ITEM VIEW

Can personal servitudes be worded in such a way that they are perpetual in nature and thus freely transferable and transmissable

dc.contributor.authorVan der Merwe, C. G.en_ZA
dc.date.accessioned2018-09-26T11:45:23Z
dc.date.available2018-09-26T11:45:23Z
dc.date.issued2013-01
dc.identifier.citationVan Der Merwe, C.G. 2013. Can personal servitudes be worded in such a way that they are perpetual in nature and thus freely transferable and transmissable?. Journal of South African Law / Tydskrif vir die Suid-Afrikaanse Reg, 2013(2):340-348.en_ZA
dc.identifier.issn1996-2207 (online)
dc.identifier.issn0257-7747 (print)
dc.identifier.urihttp://hdl.handle.net/10019.1/104505
dc.descriptionCITATION: Van Der Merwe, C.G. 2013. Can personal servitudes be worded in such a way that they are perpetual in nature and thus freely transferable and transmissable?. Journal of South African Law / Tydskrif vir die Suid-Afrikaanse Reg, 2013(2):340-348.en_ZA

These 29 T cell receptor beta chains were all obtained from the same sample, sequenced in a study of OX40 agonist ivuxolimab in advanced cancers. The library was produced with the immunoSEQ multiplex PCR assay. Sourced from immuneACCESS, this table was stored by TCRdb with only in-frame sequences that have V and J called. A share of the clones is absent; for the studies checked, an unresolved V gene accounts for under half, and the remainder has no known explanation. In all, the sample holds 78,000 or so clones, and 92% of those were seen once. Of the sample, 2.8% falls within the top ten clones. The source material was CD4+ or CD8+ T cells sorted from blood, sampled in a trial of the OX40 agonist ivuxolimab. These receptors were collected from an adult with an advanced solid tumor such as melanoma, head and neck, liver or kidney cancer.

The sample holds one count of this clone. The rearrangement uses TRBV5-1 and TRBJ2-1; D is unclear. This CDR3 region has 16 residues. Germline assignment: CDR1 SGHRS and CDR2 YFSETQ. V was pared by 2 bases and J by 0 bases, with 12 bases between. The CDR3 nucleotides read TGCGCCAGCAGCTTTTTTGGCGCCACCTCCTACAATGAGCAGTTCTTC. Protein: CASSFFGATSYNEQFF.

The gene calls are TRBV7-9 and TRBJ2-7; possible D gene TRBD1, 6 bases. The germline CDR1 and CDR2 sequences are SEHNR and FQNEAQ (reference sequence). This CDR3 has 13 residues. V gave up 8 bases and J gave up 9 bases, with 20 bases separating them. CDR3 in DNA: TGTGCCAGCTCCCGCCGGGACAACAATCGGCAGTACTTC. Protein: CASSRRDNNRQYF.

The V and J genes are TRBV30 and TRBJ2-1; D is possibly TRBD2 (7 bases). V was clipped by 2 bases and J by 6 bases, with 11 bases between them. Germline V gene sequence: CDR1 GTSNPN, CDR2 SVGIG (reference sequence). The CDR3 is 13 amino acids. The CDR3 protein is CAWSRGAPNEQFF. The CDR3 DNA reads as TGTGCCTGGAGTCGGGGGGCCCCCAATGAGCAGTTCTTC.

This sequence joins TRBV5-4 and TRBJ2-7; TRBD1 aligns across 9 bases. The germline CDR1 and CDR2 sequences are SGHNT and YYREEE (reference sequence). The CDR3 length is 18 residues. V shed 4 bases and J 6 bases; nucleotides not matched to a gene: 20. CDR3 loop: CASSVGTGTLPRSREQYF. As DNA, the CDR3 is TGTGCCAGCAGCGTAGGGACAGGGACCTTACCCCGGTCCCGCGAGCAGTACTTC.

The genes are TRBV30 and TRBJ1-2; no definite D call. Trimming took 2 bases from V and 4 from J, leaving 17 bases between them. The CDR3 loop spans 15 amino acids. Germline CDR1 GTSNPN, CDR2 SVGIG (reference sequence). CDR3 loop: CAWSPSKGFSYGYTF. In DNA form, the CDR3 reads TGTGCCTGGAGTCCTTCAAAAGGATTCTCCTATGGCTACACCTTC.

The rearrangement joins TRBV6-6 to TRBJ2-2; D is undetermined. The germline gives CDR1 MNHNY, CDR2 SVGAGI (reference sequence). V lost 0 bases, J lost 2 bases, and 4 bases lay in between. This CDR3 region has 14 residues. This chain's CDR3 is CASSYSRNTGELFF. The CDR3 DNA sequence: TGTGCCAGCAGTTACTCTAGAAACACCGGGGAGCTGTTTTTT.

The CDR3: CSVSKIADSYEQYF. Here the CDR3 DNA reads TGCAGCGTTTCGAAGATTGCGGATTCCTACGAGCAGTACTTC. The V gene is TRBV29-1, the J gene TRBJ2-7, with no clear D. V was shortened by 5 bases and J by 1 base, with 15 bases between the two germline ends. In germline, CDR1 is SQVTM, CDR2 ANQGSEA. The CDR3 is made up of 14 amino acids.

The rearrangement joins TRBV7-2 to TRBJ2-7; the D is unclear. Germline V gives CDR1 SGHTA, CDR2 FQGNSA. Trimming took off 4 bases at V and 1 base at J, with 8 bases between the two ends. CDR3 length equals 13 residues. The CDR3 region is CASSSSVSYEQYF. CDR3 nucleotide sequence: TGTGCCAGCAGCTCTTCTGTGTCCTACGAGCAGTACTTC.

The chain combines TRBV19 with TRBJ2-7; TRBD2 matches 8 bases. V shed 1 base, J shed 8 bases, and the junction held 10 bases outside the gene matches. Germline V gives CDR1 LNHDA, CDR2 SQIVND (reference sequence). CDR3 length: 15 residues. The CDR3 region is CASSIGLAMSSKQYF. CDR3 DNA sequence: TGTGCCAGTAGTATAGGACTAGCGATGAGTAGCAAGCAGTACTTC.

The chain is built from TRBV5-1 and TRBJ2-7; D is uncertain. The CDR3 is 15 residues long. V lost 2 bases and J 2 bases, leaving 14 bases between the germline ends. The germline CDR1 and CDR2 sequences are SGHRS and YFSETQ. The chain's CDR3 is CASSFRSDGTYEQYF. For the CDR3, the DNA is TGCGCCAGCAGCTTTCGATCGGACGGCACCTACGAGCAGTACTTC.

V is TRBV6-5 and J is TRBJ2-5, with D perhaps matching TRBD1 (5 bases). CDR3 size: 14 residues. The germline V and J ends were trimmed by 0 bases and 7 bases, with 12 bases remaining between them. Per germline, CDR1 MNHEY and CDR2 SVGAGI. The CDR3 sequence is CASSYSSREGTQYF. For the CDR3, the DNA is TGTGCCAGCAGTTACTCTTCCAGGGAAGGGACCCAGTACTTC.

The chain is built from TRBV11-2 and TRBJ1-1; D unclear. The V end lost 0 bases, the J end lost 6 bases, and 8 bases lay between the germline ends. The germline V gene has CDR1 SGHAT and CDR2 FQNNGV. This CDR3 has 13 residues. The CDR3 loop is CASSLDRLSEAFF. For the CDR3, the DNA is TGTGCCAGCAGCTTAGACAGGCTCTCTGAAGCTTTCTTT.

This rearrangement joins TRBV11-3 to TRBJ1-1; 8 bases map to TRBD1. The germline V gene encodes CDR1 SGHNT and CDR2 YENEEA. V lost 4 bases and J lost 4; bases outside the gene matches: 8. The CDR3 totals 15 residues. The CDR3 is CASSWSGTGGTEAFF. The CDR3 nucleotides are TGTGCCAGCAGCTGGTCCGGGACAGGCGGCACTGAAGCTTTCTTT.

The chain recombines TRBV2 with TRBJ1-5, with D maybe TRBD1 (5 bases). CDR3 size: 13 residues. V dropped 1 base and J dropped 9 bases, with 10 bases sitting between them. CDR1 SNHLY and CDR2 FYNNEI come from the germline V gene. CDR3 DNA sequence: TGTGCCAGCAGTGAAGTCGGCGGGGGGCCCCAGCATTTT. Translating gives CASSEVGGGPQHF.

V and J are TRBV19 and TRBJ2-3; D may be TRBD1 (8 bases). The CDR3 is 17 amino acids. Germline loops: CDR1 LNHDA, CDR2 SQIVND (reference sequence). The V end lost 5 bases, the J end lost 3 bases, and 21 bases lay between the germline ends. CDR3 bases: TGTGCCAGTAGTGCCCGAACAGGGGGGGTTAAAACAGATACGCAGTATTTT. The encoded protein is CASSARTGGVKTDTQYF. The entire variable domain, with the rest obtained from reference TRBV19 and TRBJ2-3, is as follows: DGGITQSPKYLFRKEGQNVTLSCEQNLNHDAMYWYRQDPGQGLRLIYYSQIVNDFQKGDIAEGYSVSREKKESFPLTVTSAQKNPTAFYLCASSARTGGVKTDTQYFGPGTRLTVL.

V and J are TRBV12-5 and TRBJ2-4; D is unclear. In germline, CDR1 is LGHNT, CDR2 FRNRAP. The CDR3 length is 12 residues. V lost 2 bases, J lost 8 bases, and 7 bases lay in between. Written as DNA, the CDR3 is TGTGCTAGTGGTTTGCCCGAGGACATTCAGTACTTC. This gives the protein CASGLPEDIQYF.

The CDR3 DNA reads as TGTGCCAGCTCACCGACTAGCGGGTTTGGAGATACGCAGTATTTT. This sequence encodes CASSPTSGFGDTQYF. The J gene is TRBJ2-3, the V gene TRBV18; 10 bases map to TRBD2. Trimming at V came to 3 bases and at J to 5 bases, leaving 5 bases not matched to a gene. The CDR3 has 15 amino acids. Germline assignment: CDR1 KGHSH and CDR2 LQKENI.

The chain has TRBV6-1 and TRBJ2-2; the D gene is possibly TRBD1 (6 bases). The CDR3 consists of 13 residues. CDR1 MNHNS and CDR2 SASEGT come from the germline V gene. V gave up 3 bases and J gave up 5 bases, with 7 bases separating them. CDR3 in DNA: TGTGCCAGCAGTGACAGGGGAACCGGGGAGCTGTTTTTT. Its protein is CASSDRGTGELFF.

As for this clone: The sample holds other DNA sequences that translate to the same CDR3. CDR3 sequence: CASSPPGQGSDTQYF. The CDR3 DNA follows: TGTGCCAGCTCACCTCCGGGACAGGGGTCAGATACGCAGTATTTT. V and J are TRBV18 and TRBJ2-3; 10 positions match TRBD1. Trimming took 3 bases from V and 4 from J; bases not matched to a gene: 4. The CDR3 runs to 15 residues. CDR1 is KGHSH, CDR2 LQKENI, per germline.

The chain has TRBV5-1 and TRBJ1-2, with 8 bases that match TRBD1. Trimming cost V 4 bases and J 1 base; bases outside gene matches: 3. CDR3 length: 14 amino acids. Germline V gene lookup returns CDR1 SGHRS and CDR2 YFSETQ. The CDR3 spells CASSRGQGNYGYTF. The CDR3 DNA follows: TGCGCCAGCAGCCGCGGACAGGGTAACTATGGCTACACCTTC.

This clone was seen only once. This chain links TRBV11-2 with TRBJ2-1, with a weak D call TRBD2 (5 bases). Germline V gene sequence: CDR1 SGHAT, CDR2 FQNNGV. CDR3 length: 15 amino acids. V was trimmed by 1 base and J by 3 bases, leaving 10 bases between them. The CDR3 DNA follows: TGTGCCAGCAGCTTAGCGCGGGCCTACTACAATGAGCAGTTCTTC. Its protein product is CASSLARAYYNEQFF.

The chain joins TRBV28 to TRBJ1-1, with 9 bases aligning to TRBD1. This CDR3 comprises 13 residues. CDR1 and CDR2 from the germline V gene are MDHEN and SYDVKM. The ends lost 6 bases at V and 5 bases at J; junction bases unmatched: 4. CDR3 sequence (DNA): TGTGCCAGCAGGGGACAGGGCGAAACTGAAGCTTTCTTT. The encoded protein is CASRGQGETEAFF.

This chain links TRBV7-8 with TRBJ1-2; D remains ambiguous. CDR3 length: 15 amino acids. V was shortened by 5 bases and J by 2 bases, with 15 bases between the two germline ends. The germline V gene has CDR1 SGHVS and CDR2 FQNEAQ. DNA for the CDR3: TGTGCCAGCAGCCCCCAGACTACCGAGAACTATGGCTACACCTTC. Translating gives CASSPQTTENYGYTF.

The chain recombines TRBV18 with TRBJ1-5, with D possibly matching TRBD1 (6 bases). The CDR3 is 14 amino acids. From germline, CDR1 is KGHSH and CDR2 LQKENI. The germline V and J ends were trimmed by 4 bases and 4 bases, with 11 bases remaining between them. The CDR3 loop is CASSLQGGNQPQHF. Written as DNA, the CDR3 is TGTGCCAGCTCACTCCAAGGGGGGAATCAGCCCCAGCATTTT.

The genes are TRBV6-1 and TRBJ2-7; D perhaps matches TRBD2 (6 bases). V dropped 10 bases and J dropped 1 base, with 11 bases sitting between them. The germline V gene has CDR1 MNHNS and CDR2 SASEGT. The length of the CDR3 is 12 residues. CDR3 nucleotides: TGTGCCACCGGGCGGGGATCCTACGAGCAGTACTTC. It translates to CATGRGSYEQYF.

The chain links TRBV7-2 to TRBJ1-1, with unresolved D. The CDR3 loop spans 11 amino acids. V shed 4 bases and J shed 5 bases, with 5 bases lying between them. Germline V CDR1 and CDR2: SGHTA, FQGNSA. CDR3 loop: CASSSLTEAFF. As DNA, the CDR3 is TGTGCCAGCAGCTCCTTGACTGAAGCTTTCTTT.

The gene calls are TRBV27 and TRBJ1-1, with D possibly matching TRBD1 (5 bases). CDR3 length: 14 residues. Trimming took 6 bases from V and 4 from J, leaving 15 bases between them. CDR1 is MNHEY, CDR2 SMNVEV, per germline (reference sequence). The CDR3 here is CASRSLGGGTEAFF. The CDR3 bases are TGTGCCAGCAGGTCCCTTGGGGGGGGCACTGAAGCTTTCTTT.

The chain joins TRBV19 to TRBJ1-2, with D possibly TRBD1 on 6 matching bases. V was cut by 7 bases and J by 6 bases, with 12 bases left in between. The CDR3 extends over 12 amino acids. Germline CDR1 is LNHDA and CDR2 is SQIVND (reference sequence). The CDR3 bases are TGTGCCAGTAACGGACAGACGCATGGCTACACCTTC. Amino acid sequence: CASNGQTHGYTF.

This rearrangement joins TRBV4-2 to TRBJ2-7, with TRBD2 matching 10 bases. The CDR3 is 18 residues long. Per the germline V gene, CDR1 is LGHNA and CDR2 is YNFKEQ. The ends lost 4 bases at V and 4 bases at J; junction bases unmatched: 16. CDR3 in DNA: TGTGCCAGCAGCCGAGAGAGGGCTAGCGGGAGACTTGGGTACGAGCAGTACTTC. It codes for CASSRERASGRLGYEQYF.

dc.descriptionThe original publication is available at https://journals.co.za/content/journal/ju_tsaren_ZA
dc.description.abstractThe issues in Resnekov v Cohen (2012 1 SA 314 (WCC)) were whether a restrictive condition inserted into the title deeds of the servient property constituted a praedial or personal servitude, and if found to be personal, whether it could be made transferable to successors in title by the correct wording of the restrictive condition in title deeds of the servient property.en_ZA
dc.language.isoen_ZAen_ZA
dc.publisherJuta Lawen_ZA
dc.subjectServitudes -- South Africaen_ZA
dc.subjectServitudes -- Casesen_ZA
dc.subjectReal property -- South Africaen_ZA
dc.subjectSouth Africa -- Deeds Registries Act, 1937en_ZA
dc.titleCan personal servitudes be worded in such a way that they are perpetual in nature and thus freely transferable and transmissableen_ZA
dc.typeArticleen_ZA
dc.description.versionPublishers versionen_ZA
dc.rights.holderJuta Lawen_ZA


Files in this item

Thumbnail
Thumbnail

This item appears in the following Collection(s)

ITEM VIEW